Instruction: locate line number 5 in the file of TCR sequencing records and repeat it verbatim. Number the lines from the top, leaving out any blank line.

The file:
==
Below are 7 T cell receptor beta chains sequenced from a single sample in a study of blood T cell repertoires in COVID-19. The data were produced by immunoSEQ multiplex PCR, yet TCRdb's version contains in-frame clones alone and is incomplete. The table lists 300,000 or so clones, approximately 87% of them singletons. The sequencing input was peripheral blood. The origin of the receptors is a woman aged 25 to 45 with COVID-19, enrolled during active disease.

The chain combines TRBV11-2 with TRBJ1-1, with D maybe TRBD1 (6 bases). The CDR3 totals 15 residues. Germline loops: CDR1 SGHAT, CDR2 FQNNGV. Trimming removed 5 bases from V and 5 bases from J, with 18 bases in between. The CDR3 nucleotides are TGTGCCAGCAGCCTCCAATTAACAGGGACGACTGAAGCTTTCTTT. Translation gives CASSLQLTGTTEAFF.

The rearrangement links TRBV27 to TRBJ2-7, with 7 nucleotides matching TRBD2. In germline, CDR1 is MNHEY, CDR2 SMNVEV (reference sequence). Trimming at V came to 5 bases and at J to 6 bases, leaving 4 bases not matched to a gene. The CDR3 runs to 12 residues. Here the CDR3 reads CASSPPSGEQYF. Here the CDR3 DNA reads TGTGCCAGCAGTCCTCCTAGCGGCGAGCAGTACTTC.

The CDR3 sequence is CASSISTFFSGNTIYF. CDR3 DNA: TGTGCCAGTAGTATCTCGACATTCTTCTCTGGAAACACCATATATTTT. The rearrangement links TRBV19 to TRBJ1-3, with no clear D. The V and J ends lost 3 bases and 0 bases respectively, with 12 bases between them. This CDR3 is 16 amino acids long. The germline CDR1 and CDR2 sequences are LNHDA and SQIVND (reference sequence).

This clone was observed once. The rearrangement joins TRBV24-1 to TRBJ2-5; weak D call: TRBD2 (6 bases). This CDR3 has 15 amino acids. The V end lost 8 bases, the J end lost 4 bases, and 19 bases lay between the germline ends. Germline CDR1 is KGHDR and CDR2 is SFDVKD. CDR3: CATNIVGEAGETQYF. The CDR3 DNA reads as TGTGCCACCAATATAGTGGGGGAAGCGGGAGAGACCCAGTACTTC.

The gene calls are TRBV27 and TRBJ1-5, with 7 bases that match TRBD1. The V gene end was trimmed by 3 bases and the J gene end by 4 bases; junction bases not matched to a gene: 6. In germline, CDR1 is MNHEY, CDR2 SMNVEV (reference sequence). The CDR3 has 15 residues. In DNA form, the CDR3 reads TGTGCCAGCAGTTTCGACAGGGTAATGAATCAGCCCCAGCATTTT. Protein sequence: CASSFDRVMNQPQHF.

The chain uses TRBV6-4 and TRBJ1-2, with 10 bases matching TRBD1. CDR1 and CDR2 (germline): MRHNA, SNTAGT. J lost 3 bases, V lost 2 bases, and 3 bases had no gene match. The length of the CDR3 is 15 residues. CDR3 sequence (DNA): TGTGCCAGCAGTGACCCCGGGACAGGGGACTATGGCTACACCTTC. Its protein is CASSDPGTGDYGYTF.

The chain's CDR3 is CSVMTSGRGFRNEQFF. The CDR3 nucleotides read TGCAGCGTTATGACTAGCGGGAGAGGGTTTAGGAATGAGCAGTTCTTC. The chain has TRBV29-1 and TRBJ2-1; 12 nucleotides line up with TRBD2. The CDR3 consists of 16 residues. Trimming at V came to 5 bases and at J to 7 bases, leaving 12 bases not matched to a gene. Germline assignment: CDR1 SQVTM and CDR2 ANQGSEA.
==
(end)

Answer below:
This clone was observed once. The rearrangement joins TRBV24-1 to TRBJ2-5; weak D call: TRBD2 (6 bases). This CDR3 has 15 amino acids. The V end lost 8 bases, the J end lost 4 bases, and 19 bases lay between the germline ends. Germline CDR1 is KGHDR and CDR2 is SFDVKD. CDR3: CATNIVGEAGETQYF. The CDR3 DNA reads as TGTGCCACCAATATAGTGGGGGAAGCGGGAGAGACCCAGTACTTC.